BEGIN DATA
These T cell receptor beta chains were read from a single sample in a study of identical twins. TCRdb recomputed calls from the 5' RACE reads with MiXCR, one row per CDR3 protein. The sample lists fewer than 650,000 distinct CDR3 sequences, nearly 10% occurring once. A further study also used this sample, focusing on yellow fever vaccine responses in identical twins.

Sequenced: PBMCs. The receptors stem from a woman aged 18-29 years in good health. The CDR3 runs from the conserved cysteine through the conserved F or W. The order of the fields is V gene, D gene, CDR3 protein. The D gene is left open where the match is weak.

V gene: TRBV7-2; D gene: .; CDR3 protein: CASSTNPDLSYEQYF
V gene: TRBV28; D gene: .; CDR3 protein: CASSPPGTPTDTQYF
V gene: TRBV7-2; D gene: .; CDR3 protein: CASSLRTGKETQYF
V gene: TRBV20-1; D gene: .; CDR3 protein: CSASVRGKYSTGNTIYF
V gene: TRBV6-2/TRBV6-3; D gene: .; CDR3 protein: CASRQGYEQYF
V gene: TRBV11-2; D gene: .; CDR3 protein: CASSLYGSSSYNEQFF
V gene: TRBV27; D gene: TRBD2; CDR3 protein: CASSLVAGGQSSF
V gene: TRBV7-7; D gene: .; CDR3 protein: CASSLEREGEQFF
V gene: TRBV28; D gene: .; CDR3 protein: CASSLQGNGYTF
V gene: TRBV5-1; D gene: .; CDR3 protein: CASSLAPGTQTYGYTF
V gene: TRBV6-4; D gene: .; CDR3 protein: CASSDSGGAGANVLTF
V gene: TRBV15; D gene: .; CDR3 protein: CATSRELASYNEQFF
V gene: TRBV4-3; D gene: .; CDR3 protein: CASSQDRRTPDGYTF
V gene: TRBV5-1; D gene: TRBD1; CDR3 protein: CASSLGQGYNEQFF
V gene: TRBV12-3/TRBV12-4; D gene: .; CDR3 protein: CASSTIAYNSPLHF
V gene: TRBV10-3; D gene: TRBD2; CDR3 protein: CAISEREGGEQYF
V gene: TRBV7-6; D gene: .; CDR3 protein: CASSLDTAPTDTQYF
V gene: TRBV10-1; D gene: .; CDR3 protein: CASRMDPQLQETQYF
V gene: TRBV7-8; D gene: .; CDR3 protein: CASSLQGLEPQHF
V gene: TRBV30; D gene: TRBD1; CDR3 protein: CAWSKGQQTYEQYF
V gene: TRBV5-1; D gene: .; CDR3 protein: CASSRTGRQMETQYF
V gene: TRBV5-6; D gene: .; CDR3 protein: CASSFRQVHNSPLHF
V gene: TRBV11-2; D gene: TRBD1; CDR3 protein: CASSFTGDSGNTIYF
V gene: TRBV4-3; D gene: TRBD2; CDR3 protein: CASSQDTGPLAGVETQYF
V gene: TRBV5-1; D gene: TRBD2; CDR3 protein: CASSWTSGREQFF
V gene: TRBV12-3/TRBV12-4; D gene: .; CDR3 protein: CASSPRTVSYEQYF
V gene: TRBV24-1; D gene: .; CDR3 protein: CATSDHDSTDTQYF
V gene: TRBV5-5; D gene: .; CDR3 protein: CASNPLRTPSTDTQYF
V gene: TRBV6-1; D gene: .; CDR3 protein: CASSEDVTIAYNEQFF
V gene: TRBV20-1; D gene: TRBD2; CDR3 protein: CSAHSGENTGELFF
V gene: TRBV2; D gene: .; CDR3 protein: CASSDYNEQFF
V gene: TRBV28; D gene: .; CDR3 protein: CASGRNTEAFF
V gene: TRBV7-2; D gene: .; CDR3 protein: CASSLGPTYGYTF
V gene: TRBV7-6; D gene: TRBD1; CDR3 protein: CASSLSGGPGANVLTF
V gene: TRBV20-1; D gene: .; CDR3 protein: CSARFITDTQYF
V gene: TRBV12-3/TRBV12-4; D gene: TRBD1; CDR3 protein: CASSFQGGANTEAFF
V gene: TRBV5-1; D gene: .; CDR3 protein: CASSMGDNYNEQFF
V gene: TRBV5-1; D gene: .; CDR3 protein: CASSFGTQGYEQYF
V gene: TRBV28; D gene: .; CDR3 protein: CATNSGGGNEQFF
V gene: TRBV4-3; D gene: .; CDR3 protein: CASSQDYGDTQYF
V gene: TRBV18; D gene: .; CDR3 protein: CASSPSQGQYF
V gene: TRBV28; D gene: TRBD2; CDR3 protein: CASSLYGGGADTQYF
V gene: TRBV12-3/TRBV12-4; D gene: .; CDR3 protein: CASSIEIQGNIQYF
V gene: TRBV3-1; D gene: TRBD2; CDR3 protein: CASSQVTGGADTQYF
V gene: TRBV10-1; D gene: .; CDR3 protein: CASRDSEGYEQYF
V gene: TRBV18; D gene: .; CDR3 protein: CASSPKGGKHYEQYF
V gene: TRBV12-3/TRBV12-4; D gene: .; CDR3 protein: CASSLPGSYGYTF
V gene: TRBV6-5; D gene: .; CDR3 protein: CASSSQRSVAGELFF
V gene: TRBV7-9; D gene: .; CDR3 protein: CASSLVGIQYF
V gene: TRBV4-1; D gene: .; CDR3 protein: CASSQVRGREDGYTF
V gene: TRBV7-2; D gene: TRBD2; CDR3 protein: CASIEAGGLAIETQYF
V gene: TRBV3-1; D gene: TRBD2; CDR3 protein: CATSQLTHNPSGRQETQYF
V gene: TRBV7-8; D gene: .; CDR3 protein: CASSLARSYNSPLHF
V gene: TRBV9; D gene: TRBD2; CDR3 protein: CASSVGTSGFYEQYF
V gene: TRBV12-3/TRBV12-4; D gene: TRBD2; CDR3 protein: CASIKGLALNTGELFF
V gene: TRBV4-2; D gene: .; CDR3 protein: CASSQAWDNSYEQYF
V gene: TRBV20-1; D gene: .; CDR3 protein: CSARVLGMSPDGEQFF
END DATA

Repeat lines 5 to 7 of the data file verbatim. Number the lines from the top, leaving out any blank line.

V gene: TRBV7-2; D gene: .; CDR3 protein: CASSLRTGKETQYF
V gene: TRBV20-1; D gene: .; CDR3 protein: CSASVRGKYSTGNTIYF
V gene: TRBV6-2/TRBV6-3; D gene: .; CDR3 protein: CASRQGYEQYF